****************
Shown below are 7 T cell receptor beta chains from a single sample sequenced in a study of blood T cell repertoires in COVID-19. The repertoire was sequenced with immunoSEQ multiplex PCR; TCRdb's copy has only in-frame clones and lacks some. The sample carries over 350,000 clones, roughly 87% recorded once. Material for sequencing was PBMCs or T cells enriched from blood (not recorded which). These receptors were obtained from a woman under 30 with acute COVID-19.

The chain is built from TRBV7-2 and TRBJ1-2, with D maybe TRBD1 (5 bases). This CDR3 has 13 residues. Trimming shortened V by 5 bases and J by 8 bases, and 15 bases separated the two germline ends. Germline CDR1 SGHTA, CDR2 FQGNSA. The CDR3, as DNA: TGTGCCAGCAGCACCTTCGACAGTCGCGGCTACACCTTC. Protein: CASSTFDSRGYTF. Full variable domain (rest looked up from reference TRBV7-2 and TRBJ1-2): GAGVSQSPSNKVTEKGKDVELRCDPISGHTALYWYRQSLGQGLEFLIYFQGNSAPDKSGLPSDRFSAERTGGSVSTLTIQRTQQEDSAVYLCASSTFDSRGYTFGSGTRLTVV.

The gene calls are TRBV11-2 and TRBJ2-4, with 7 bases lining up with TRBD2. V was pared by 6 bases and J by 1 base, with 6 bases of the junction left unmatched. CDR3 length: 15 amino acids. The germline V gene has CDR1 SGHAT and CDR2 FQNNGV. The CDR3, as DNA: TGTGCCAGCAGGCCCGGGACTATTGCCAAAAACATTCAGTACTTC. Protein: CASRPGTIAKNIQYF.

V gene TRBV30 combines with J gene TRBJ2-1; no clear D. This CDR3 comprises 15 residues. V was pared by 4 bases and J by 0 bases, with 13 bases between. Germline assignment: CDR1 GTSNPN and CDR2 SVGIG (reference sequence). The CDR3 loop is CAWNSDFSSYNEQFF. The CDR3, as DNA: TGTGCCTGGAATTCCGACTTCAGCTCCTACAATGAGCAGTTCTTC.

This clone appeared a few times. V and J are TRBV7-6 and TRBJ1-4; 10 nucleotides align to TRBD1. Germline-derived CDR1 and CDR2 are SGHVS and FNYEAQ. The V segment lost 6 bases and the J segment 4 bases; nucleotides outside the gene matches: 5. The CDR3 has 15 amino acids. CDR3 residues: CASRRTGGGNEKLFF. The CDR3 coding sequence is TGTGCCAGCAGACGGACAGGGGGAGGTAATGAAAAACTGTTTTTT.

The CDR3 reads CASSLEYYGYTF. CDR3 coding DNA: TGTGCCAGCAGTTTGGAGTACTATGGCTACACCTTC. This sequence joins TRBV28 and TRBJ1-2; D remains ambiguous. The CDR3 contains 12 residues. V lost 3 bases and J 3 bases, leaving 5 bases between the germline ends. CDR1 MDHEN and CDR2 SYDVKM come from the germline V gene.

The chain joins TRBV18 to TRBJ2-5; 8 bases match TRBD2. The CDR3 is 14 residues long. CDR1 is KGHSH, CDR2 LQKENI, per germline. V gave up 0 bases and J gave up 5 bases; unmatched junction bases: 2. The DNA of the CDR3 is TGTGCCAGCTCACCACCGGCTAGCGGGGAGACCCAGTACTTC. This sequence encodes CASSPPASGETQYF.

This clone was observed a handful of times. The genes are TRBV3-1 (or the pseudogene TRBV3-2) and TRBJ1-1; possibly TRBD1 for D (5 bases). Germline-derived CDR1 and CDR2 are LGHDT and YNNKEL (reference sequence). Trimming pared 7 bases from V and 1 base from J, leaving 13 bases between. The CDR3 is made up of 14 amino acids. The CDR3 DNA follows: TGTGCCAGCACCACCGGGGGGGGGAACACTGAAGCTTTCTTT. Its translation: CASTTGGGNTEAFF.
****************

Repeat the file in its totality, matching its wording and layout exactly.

Shown below are 7 T cell receptor beta chains from a single sample sequenced in a study of blood T cell repertoires in COVID-19. The repertoire was sequenced with immunoSEQ multiplex PCR; TCRdb's copy has only in-frame clones and lacks some. The sample carries over 350,000 clones, roughly 87% recorded once. Material for sequencing was PBMCs or T cells enriched from blood (not recorded which). These receptors were obtained from a woman under 30 with acute COVID-19.

The chain is built from TRBV7-2 and TRBJ1-2, with D maybe TRBD1 (5 bases). This CDR3 has 13 residues. Trimming shortened V by 5 bases and J by 8 bases, and 15 bases separated the two germline ends. Germline CDR1 SGHTA, CDR2 FQGNSA. The CDR3, as DNA: TGTGCCAGCAGCACCTTCGACAGTCGCGGCTACACCTTC. Protein: CASSTFDSRGYTF. Full variable domain (rest looked up from reference TRBV7-2 and TRBJ1-2): GAGVSQSPSNKVTEKGKDVELRCDPISGHTALYWYRQSLGQGLEFLIYFQGNSAPDKSGLPSDRFSAERTGGSVSTLTIQRTQQEDSAVYLCASSTFDSRGYTFGSGTRLTVV.

The gene calls are TRBV11-2 and TRBJ2-4, with 7 bases lining up with TRBD2. V was pared by 6 bases and J by 1 base, with 6 bases of the junction left unmatched. CDR3 length: 15 amino acids. The germline V gene has CDR1 SGHAT and CDR2 FQNNGV. The CDR3, as DNA: TGTGCCAGCAGGCCCGGGACTATTGCCAAAAACATTCAGTACTTC. Protein: CASRPGTIAKNIQYF.

V gene TRBV30 combines with J gene TRBJ2-1; no clear D. This CDR3 comprises 15 residues. V was pared by 4 bases and J by 0 bases, with 13 bases between. Germline assignment: CDR1 GTSNPN and CDR2 SVGIG (reference sequence). The CDR3 loop is CAWNSDFSSYNEQFF. The CDR3, as DNA: TGTGCCTGGAATTCCGACTTCAGCTCCTACAATGAGCAGTTCTTC.

This clone appeared a few times. V and J are TRBV7-6 and TRBJ1-4; 10 nucleotides align to TRBD1. Germline-derived CDR1 and CDR2 are SGHVS and FNYEAQ. The V segment lost 6 bases and the J segment 4 bases; nucleotides outside the gene matches: 5. The CDR3 has 15 amino acids. CDR3 residues: CASRRTGGGNEKLFF. The CDR3 coding sequence is TGTGCCAGCAGACGGACAGGGGGAGGTAATGAAAAACTGTTTTTT.

The CDR3 reads CASSLEYYGYTF. CDR3 coding DNA: TGTGCCAGCAGTTTGGAGTACTATGGCTACACCTTC. This sequence joins TRBV28 and TRBJ1-2; D remains ambiguous. The CDR3 contains 12 residues. V lost 3 bases and J 3 bases, leaving 5 bases between the germline ends. CDR1 MDHEN and CDR2 SYDVKM come from the germline V gene.

The chain joins TRBV18 to TRBJ2-5; 8 bases match TRBD2. The CDR3 is 14 residues long. CDR1 is KGHSH, CDR2 LQKENI, per germline. V gave up 0 bases and J gave up 5 bases; unmatched junction bases: 2. The DNA of the CDR3 is TGTGCCAGCTCACCACCGGCTAGCGGGGAGACCCAGTACTTC. This sequence encodes CASSPPASGETQYF.

This clone was observed a handful of times. The genes are TRBV3-1 (or the pseudogene TRBV3-2) and TRBJ1-1; possibly TRBD1 for D (5 bases). Germline-derived CDR1 and CDR2 are LGHDT and YNNKEL (reference sequence). Trimming pared 7 bases from V and 1 base from J, leaving 13 bases between. The CDR3 is made up of 14 amino acids. The CDR3 DNA follows: TGTGCCAGCACCACCGGGGGGGGGAACACTGAAGCTTTCTTT. Its translation: CASTTGGGNTEAFF.